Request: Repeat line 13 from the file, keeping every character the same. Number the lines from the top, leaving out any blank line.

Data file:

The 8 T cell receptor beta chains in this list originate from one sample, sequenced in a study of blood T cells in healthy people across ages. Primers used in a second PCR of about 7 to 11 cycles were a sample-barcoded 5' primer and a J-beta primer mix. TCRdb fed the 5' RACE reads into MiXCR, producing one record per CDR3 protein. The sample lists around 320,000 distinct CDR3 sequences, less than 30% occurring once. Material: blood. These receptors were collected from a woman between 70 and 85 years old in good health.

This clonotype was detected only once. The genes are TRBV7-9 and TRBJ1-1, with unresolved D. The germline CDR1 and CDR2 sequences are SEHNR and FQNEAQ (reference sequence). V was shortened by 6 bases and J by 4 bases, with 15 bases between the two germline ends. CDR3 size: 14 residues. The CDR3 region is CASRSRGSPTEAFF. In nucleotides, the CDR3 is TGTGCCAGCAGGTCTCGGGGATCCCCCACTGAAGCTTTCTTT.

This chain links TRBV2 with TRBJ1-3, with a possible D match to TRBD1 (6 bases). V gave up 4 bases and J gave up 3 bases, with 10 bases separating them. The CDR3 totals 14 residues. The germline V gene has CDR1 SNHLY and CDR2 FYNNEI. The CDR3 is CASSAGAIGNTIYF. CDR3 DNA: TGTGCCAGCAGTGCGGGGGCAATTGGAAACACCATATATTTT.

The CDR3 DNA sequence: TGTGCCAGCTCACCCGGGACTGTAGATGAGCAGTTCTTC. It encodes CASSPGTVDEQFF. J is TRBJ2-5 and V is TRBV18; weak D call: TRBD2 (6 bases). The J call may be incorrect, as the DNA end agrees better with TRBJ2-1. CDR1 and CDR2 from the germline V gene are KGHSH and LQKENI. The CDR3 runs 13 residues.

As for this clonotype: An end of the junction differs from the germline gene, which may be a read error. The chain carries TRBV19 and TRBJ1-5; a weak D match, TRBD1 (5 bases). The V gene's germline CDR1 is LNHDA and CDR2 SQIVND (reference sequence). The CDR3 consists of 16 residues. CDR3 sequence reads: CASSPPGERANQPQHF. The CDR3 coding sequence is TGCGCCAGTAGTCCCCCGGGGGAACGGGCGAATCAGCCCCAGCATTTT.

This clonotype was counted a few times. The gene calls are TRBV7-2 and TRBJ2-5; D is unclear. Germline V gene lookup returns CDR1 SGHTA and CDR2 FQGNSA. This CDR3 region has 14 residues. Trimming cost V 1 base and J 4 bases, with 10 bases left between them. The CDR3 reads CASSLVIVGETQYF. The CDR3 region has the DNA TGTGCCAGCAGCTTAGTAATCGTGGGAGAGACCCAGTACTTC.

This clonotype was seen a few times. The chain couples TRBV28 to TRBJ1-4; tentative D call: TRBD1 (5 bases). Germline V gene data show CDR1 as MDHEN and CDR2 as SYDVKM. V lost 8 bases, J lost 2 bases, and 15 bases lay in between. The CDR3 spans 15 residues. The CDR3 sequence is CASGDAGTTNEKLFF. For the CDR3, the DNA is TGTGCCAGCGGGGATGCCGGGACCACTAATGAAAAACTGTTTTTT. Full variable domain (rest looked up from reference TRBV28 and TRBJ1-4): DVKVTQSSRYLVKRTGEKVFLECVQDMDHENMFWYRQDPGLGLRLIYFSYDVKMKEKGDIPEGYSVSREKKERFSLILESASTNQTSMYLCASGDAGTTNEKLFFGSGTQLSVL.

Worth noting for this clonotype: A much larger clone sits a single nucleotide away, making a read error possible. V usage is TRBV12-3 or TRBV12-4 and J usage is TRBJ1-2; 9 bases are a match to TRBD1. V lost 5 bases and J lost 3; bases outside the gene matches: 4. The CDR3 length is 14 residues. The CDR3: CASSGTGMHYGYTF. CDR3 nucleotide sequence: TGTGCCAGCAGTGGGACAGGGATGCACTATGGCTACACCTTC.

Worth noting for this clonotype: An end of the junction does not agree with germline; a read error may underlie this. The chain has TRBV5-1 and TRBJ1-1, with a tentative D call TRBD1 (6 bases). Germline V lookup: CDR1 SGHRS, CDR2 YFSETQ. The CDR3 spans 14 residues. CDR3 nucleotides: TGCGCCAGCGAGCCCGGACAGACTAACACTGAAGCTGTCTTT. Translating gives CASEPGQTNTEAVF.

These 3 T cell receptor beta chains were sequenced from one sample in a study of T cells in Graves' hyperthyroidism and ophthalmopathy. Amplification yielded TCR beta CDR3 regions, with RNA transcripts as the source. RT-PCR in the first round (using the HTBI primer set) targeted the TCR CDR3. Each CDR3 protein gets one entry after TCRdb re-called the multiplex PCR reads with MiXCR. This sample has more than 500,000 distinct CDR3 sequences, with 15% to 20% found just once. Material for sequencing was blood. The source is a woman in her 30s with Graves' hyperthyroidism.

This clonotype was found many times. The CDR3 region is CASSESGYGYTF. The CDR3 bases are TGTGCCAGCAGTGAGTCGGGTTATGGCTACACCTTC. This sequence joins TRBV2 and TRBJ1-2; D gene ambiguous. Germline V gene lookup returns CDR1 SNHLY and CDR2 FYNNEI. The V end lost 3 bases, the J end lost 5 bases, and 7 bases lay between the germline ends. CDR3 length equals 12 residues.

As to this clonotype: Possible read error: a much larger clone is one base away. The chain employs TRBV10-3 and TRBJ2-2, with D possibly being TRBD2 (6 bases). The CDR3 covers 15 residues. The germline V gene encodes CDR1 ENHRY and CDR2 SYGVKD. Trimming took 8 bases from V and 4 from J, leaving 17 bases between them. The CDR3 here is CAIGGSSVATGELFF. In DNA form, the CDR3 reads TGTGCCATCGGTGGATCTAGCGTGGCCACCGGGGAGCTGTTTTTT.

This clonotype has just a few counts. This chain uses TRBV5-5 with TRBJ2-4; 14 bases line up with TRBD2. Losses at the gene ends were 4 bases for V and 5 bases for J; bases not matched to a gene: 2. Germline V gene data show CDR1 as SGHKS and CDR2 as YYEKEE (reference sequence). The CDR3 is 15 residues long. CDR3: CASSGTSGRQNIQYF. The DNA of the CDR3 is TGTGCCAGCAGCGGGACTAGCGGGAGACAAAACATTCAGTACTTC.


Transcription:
This clonotype has just a few counts. This chain uses TRBV5-5 with TRBJ2-4; 14 bases line up with TRBD2. Losses at the gene ends were 4 bases for V and 5 bases for J; bases not matched to a gene: 2. Germline V gene data show CDR1 as SGHKS and CDR2 as YYEKEE (reference sequence). The CDR3 is 15 residues long. CDR3: CASSGTSGRQNIQYF. The DNA of the CDR3 is TGTGCCAGCAGCGGGACTAGCGGGAGACAAAACATTCAGTACTTC.